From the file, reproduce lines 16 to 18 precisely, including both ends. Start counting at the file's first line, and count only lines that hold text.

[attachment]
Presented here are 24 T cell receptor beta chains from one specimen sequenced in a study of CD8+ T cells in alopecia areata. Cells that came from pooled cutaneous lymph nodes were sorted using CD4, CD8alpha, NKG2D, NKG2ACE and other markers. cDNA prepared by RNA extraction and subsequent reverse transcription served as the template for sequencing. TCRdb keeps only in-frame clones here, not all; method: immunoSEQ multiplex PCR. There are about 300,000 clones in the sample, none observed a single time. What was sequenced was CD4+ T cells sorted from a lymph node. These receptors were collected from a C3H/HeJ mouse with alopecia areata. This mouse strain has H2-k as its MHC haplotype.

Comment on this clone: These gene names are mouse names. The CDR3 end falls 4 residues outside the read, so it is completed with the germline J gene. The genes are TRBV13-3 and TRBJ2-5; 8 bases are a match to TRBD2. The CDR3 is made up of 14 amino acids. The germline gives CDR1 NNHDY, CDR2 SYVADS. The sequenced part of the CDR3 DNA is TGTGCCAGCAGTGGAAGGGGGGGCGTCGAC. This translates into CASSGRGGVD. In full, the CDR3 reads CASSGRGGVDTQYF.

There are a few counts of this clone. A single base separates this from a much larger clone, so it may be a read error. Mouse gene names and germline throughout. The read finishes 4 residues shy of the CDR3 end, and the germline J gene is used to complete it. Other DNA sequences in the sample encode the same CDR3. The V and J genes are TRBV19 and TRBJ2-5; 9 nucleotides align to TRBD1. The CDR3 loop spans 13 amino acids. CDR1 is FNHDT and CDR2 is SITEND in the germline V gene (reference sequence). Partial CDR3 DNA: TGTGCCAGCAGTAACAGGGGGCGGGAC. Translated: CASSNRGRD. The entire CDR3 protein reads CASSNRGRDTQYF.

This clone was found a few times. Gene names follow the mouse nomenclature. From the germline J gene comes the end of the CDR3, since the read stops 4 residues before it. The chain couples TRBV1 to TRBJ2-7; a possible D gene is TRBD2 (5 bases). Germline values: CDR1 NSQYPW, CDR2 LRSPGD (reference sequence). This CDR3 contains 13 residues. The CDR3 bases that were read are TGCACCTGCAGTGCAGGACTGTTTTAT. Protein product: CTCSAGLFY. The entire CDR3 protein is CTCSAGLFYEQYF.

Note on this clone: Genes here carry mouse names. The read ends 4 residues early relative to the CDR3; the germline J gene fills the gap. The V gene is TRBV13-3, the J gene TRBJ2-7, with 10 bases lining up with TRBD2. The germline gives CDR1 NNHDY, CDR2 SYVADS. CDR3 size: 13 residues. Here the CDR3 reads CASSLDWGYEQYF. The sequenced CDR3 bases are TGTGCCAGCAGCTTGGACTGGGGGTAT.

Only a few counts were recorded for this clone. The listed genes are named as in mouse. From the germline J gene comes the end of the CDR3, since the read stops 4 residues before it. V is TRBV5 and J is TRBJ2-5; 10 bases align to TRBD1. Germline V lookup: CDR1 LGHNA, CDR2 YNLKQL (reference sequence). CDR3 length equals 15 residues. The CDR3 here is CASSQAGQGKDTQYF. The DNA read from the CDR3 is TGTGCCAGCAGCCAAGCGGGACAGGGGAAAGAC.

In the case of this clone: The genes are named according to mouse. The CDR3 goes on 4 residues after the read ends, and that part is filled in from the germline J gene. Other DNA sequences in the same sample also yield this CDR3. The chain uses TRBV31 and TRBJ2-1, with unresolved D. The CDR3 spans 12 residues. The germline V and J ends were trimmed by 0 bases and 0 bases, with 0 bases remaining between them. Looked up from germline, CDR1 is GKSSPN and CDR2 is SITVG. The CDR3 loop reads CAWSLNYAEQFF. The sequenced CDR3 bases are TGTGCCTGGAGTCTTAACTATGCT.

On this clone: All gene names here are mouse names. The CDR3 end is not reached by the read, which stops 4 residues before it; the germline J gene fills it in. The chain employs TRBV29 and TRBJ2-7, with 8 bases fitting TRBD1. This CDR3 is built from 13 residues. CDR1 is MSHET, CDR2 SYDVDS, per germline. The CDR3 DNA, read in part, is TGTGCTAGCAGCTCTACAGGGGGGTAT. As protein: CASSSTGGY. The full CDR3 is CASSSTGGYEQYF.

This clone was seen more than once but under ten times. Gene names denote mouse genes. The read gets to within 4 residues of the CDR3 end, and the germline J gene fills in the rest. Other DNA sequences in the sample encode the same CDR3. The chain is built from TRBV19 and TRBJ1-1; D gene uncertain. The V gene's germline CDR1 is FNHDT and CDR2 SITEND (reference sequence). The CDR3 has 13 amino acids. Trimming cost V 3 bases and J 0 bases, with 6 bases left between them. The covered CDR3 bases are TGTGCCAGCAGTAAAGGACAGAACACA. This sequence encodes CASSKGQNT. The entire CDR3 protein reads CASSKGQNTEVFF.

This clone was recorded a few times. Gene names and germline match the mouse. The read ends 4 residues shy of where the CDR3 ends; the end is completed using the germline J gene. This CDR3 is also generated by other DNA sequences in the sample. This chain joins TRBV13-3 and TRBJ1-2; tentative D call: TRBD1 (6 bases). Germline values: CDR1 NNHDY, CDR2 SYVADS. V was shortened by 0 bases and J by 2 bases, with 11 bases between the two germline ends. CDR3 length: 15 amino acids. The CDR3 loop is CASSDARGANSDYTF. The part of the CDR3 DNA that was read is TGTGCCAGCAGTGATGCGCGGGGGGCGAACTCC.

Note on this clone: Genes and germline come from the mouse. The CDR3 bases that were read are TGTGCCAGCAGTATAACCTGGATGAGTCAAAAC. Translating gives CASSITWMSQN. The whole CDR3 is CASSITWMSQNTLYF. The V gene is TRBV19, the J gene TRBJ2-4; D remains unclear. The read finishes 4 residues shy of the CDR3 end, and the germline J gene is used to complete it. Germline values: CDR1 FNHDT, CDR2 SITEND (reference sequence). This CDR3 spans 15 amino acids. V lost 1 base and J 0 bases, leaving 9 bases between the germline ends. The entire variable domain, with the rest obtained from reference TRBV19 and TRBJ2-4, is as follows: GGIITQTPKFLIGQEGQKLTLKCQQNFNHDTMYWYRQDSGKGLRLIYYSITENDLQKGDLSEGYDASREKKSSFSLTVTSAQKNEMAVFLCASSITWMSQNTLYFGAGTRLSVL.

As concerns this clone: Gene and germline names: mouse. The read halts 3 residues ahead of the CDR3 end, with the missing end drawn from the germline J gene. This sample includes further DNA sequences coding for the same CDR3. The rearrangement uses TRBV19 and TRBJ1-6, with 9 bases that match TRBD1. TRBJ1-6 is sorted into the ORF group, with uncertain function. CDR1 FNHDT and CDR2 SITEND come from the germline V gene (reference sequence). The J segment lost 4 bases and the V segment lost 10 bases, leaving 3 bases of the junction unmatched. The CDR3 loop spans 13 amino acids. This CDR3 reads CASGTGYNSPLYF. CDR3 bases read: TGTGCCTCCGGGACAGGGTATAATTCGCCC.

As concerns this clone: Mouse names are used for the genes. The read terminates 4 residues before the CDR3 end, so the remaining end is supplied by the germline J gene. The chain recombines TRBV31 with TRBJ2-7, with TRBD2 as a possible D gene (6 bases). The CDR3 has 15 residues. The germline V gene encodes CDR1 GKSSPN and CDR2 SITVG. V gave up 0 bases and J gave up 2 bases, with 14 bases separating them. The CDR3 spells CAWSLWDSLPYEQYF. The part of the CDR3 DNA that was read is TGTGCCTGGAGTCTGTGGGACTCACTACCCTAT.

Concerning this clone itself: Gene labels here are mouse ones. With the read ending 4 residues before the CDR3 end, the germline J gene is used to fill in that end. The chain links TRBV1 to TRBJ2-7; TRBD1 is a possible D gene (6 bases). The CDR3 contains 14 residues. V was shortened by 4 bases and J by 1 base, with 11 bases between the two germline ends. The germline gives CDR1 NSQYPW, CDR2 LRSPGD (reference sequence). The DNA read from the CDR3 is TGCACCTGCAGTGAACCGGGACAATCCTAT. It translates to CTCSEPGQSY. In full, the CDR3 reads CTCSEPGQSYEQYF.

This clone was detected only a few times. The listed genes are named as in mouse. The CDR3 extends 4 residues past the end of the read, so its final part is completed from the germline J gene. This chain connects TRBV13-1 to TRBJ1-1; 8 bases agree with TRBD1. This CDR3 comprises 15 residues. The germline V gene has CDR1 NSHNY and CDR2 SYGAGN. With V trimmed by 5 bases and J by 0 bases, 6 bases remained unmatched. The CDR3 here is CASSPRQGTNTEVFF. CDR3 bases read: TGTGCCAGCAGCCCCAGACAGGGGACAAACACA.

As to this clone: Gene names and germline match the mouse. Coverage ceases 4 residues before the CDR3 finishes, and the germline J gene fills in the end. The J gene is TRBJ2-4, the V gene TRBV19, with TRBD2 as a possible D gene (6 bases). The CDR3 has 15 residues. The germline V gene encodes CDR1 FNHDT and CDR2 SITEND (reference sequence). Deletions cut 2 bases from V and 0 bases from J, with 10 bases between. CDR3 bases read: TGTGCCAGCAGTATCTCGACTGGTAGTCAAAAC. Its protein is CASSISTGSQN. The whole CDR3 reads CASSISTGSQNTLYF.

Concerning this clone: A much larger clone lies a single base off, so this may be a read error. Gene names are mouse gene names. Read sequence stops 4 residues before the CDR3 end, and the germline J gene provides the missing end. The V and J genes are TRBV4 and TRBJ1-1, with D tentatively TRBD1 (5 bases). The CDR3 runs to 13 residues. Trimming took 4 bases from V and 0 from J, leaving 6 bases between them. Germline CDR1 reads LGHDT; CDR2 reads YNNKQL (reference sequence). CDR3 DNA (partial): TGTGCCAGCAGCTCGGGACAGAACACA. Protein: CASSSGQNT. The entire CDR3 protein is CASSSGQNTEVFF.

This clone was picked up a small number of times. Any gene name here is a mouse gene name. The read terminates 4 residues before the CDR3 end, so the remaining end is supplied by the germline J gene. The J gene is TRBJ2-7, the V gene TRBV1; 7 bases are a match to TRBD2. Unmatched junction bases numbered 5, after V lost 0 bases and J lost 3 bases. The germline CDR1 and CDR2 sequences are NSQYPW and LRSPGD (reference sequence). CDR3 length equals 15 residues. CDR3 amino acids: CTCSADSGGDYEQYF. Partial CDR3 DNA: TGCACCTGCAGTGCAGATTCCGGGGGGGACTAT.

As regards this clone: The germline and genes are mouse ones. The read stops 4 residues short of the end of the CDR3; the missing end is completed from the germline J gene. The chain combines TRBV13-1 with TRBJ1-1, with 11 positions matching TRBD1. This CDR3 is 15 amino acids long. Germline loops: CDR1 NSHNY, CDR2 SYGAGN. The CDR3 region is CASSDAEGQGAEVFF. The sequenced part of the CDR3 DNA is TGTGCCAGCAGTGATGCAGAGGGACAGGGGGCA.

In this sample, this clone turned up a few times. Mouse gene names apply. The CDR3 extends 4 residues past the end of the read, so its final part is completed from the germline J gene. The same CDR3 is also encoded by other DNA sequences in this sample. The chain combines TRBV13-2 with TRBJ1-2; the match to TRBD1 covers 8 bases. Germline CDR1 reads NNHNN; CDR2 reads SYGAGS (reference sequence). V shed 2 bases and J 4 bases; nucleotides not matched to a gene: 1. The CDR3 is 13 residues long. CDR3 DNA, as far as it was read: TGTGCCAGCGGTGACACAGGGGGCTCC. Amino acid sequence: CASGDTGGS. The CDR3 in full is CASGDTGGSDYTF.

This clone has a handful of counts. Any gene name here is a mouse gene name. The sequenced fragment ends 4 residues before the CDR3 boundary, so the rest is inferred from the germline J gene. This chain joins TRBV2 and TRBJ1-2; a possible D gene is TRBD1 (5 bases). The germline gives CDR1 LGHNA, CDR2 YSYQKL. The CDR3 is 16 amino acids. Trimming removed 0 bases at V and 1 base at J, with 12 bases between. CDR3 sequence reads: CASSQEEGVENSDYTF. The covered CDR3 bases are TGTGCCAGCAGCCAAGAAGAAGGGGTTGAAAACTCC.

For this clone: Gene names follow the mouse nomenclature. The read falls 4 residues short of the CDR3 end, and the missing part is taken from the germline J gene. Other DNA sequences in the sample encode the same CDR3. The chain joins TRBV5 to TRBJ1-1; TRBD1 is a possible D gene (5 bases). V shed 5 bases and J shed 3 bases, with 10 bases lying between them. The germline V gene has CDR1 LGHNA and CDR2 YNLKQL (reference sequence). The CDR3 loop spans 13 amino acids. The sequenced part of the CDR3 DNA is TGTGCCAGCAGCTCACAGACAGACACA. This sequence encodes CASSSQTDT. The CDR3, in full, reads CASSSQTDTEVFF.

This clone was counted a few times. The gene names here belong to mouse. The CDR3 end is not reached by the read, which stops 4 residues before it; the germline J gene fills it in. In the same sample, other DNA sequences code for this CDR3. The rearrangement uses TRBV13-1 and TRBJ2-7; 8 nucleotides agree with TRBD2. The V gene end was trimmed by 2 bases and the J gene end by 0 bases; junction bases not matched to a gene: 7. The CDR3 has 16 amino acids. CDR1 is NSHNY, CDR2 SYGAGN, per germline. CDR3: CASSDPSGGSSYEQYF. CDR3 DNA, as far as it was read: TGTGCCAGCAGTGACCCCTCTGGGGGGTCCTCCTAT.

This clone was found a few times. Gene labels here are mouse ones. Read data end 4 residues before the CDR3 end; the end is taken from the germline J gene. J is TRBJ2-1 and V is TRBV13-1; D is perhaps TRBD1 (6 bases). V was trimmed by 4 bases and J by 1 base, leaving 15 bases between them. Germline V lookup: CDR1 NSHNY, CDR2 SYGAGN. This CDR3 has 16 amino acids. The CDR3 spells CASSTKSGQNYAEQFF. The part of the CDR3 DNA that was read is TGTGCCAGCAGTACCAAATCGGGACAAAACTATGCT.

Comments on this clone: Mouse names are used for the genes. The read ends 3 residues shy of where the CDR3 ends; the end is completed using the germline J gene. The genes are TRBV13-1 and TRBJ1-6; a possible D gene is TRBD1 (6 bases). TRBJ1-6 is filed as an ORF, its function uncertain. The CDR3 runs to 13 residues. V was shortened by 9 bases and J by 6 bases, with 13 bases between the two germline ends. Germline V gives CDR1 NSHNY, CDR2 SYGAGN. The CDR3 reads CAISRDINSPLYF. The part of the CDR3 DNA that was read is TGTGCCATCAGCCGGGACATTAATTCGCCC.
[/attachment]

As to this clone: Gene names and germline match the mouse. Coverage ceases 4 residues before the CDR3 finishes, and the germline J gene fills in the end. The J gene is TRBJ2-4, the V gene TRBV19, with TRBD2 as a possible D gene (6 bases). The CDR3 has 15 residues. The germline V gene encodes CDR1 FNHDT and CDR2 SITEND (reference sequence). Deletions cut 2 bases from V and 0 bases from J, with 10 bases between. CDR3 bases read: TGTGCCAGCAGTATCTCGACTGGTAGTCAAAAC. Its protein is CASSISTGSQN. The whole CDR3 reads CASSISTGSQNTLYF.

Concerning this clone: A much larger clone lies a single base off, so this may be a read error. Gene names are mouse gene names. Read sequence stops 4 residues before the CDR3 end, and the germline J gene provides the missing end. The V and J genes are TRBV4 and TRBJ1-1, with D tentatively TRBD1 (5 bases). The CDR3 runs to 13 residues. Trimming took 4 bases from V and 0 from J, leaving 6 bases between them. Germline CDR1 reads LGHDT; CDR2 reads YNNKQL (reference sequence). CDR3 DNA (partial): TGTGCCAGCAGCTCGGGACAGAACACA. Protein: CASSSGQNT. The entire CDR3 protein is CASSSGQNTEVFF.

This clone was picked up a small number of times. Any gene name here is a mouse gene name. The read terminates 4 residues before the CDR3 end, so the remaining end is supplied by the germline J gene. The J gene is TRBJ2-7, the V gene TRBV1; 7 bases are a match to TRBD2. Unmatched junction bases numbered 5, after V lost 0 bases and J lost 3 bases. The germline CDR1 and CDR2 sequences are NSQYPW and LRSPGD (reference sequence). CDR3 length equals 15 residues. CDR3 amino acids: CTCSADSGGDYEQYF. Partial CDR3 DNA: TGCACCTGCAGTGCAGATTCCGGGGGGGACTAT.